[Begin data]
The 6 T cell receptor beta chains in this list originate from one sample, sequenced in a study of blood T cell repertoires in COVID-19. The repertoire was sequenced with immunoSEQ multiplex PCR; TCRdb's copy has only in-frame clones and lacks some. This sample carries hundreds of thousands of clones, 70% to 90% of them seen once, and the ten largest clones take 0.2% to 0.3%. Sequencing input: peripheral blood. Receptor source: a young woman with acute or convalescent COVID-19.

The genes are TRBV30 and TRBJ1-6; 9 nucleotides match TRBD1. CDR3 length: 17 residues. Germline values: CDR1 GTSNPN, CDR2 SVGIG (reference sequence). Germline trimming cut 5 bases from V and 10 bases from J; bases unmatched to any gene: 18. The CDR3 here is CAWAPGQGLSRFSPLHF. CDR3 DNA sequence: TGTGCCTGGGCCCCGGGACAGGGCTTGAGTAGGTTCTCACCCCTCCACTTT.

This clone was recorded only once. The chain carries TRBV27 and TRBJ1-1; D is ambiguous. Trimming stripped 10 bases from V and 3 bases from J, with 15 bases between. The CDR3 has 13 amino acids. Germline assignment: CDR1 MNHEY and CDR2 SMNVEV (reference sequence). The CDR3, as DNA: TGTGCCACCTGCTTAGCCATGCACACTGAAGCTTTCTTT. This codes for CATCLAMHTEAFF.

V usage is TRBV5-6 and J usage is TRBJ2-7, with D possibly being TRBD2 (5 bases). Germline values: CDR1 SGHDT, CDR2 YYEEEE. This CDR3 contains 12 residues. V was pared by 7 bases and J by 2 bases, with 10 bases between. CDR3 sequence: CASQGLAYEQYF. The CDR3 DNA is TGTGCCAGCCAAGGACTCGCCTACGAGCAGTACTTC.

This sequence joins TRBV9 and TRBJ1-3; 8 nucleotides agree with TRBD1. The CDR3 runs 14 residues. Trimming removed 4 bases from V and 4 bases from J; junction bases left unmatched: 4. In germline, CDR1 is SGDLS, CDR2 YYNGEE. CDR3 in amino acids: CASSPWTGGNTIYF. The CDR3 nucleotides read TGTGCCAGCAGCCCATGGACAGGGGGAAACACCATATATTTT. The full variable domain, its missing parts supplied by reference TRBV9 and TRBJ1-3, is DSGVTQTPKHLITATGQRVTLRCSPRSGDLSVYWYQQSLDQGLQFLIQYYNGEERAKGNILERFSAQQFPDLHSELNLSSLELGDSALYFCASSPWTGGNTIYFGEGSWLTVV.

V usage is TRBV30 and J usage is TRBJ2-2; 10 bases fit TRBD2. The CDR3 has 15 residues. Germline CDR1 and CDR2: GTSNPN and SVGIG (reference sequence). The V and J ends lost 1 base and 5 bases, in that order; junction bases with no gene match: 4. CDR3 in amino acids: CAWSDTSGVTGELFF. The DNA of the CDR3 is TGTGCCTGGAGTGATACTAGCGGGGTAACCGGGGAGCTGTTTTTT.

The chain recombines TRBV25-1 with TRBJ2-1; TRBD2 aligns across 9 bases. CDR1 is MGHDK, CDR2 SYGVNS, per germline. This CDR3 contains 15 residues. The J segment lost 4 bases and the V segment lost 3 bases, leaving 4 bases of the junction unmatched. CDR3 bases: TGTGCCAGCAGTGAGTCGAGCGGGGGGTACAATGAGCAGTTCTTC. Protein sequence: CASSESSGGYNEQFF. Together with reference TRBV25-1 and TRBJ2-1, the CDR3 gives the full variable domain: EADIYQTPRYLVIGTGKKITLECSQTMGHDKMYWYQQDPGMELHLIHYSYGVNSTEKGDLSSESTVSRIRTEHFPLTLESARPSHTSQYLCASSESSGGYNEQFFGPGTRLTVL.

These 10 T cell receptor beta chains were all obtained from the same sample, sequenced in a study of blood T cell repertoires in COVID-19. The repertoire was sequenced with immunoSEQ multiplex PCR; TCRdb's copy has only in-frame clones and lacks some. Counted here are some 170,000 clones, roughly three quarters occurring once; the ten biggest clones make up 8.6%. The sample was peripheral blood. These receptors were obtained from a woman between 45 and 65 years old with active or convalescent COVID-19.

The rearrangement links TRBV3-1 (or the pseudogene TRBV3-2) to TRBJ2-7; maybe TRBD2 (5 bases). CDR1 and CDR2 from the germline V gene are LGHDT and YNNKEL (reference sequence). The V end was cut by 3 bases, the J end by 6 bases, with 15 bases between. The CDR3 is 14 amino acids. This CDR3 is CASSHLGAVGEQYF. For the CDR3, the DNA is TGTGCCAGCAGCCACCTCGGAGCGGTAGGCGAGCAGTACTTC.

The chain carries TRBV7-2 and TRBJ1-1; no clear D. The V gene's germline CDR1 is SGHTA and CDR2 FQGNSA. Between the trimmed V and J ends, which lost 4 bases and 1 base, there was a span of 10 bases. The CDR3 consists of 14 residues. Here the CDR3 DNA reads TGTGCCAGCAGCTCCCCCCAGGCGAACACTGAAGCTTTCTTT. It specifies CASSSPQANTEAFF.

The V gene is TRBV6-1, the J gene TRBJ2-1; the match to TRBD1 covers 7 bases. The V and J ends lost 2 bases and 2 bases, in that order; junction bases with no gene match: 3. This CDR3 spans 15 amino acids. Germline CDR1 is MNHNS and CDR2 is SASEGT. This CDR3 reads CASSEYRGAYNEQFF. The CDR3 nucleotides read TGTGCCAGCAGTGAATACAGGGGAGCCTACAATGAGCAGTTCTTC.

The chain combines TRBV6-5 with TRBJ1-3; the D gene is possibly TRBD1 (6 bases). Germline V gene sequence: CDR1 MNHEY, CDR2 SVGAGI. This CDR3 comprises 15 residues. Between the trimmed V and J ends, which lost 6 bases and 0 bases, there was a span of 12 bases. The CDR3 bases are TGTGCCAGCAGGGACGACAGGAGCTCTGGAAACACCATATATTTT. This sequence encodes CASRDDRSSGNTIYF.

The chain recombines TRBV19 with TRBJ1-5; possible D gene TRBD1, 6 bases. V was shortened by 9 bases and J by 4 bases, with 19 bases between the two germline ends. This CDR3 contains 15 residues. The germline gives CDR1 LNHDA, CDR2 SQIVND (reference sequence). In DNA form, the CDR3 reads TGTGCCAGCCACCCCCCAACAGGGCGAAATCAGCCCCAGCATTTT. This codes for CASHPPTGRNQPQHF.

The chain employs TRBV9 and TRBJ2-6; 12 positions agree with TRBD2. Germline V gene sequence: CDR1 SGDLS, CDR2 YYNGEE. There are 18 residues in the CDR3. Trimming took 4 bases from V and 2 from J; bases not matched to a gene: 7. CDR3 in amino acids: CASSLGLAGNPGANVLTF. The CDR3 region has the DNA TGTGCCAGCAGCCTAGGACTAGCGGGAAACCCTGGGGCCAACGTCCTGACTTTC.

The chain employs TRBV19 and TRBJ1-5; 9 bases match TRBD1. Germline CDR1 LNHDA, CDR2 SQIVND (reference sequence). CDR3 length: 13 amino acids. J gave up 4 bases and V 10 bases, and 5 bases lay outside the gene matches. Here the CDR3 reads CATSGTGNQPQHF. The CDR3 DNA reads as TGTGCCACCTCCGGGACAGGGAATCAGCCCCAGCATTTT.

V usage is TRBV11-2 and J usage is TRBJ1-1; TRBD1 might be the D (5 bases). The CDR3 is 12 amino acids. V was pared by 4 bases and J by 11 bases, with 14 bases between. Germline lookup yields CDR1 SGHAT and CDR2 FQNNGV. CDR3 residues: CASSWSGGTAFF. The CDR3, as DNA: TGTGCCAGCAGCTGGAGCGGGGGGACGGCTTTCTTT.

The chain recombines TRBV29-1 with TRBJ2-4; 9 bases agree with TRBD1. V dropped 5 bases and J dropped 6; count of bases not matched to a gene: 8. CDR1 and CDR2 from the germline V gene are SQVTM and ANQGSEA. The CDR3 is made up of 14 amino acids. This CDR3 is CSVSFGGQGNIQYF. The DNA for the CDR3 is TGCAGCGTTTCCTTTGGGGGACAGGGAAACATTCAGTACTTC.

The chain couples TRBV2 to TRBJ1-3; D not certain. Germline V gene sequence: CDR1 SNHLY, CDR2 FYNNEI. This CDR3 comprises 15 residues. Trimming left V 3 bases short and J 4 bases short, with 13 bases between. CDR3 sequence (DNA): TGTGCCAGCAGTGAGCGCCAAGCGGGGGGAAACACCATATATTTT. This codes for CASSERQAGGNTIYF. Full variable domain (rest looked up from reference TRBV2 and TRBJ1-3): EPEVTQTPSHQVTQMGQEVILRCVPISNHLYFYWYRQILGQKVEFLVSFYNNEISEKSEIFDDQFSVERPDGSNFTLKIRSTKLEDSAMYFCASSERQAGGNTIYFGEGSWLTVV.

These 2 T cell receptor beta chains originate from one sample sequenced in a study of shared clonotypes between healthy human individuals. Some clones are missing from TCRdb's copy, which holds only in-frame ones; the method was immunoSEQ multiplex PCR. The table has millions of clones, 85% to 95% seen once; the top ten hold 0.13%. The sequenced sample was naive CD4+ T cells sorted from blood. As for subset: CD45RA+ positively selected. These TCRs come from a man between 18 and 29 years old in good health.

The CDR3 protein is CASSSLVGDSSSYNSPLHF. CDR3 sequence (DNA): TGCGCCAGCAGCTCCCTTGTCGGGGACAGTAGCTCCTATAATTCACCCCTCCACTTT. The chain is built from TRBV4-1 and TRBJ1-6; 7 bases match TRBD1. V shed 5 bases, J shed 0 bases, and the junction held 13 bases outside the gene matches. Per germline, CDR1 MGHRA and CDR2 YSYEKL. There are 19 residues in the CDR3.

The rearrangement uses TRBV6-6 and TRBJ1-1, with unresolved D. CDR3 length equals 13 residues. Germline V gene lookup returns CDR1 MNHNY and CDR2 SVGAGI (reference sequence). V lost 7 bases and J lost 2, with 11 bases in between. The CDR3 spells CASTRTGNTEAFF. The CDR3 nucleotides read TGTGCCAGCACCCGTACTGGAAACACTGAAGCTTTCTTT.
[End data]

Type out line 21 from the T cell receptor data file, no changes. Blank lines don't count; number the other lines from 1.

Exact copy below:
The rearrangement uses TRBV6-6 and TRBJ1-1, with unresolved D. CDR3 length equals 13 residues. Germline V gene lookup returns CDR1 MNHNY and CDR2 SVGAGI (reference sequence). V lost 7 bases and J lost 2, with 11 bases in between. The CDR3 spells CASTRTGNTEAFF. The CDR3 nucleotides read TGTGCCAGCACCCGTACTGGAAACACTGAAGCTTTCTTT.